Entry: 009

The habdeck tore apart around them instantly, silently, easy as wet tissue paper. Indrani shouted as they hurtled into space, clutching onto the trio with a bruising force. Panicked, he turned his propulsion units on haphazardly, ricocheting them around as they rushed towards the incoming drones. 

Clumb, the one in the tangle of bodies with the farthest reach, stretched out a few of her hands. The first several whizzed by, too far outside her radius. Another one looked like it would intersect with their chaotic tumble, but she could only brush her fingertips against its smooth chassis as it too flew past them.

“C’mon, c’mon!” she yelled, her borrowed voice booming through their comms. Indrani’s jerky control of the Shell’s zero-g propulsion hadn’t stopped the inertia of their free fall, and stripes of light and shadow slid chaotically across all of them. 

Even Sun’s Unbound body, evolved as it was for gravity-free environments, felt a twinge of nausea they’d never experienced before. They glanced at Helfdym, whose plaster-white face suggested he was considerably worse off in Indrani’s more terrestrial body.

Behind Helfdym, another drone seemed poised to soar past them. “Clumb!” they called. “Reach towards Helf!” Clumb contracted in on herself and stretched back out in his direction like a spring. Two of her grasping hands made contact with the drone, but kept sliding until the drone appeared to be—from Sun’s perspective—underneath the four instead of side-by-side with them. Clumb’s surge forward had given them a new source of momentum, and they had vaulted over their target like an obstacle in a course. 

Clumb cursed colorfully. Sun spun their head around as far as it could go, counting how many drones they still had a chance to intercept. Unless Indrani could get his thrusters under better control and counteract Clumb’s momentum, they would miss any remaining chances they had.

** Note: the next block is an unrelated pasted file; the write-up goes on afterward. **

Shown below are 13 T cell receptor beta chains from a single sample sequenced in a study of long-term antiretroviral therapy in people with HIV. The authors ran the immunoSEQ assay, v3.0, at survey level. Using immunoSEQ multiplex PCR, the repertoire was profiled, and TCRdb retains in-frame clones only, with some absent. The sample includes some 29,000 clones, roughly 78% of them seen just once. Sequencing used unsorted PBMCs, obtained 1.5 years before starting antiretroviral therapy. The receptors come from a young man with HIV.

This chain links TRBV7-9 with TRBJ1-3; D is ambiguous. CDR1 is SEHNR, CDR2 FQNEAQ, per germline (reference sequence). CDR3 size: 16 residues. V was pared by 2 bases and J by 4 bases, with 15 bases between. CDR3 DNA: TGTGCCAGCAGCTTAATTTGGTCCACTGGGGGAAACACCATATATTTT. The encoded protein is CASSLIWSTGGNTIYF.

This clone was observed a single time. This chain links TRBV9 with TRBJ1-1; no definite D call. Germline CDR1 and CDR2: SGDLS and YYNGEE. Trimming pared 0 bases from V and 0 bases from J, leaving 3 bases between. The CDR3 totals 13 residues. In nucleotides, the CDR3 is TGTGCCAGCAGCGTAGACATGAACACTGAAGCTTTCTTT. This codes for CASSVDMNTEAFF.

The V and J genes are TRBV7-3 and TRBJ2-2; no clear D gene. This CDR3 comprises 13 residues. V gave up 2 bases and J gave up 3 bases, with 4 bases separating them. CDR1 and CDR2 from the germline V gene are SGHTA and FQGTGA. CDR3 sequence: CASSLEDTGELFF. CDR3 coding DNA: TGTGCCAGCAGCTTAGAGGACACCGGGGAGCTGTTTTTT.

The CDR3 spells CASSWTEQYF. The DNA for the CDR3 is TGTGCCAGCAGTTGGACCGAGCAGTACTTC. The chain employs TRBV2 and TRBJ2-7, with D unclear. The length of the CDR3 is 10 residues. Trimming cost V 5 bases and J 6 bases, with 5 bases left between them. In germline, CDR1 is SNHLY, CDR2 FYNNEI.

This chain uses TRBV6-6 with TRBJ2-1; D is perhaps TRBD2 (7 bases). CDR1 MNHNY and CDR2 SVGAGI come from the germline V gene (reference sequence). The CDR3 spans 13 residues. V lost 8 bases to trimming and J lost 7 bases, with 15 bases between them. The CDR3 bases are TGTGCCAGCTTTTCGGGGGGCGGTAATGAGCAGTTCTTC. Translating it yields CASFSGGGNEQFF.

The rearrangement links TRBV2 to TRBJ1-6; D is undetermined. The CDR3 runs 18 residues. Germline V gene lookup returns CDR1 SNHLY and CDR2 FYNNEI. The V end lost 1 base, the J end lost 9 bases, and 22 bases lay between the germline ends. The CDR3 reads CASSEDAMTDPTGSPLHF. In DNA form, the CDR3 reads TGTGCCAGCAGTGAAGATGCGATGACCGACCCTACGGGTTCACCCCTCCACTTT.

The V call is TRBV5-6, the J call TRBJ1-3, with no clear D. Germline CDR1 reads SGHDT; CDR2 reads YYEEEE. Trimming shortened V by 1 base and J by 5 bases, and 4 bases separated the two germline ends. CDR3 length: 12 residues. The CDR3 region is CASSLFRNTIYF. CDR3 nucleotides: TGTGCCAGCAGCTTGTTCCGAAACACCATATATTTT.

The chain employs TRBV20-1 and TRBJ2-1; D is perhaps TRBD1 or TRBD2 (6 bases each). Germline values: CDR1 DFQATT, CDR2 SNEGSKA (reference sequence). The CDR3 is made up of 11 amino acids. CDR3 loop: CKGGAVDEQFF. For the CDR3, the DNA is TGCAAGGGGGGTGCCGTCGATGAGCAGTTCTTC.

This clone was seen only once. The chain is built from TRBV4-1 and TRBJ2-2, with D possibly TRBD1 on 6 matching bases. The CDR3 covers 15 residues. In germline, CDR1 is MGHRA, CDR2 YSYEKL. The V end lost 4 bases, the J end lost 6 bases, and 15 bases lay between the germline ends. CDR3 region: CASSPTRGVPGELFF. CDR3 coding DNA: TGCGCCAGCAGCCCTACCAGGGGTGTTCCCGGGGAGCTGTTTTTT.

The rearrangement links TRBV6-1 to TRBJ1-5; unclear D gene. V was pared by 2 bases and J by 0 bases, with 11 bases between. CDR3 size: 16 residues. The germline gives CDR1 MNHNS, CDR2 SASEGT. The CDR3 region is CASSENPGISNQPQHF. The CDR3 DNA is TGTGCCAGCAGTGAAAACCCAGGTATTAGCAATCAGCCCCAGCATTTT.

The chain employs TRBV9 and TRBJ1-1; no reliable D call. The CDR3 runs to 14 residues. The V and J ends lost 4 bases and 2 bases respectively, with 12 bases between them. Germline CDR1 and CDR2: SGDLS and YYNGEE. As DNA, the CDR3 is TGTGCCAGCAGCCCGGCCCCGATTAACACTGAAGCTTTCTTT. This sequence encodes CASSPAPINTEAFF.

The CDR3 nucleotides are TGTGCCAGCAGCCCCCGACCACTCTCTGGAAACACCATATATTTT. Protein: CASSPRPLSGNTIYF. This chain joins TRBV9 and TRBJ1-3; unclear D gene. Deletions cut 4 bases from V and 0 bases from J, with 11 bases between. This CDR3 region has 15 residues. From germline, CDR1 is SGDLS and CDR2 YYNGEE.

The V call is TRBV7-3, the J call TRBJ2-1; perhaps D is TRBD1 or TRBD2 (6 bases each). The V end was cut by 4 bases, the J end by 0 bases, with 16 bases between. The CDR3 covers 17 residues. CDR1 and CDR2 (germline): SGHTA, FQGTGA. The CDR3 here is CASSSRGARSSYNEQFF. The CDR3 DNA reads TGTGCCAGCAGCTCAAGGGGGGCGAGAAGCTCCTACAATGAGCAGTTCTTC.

Another one sailed in their direction from “below” them, in the direction of the Shell’s feet. “We need to turn upside down, Clumb! 180 degrees,” Sun said to the others before tapping Indrani’s shoulder. “But Indy, you have to counteract her with your thrusters. We can’t keep spinning like this!”

“Make it stop, please,” Helfdym whined in Indrani’s body, cheeks puffing out in an aborted dry heave, eyes drifting into his skull.

“I c-can do it, I—” A loud hollow thunk suddenly popped through the comms as the tail end of a drone smacked into Sun’s small Unbound body. They instantly went still in Indrani’s long arms. “Oh no no no, Sun? Sun?!” 

Helfdym paled another shade somehow, caught another dry heave in his clamped mouth. Indrani kept chanting “no, no, no,” looking up only to see one of the last maintenance drones quickly heading towards them. Past them. He had to get Clumb in position to grab it, she was the only one with reach enough to do it. “Clumb, this one on your right! I…I think I can get you there!”

Indrani’s Shell vents opened sporadically again, darting them around within a small trajectory. Pinching his false eyes shut, he hummed in concentration. “Oh Paths, Paths, Paths, please don’t let this be the end of my journey…!”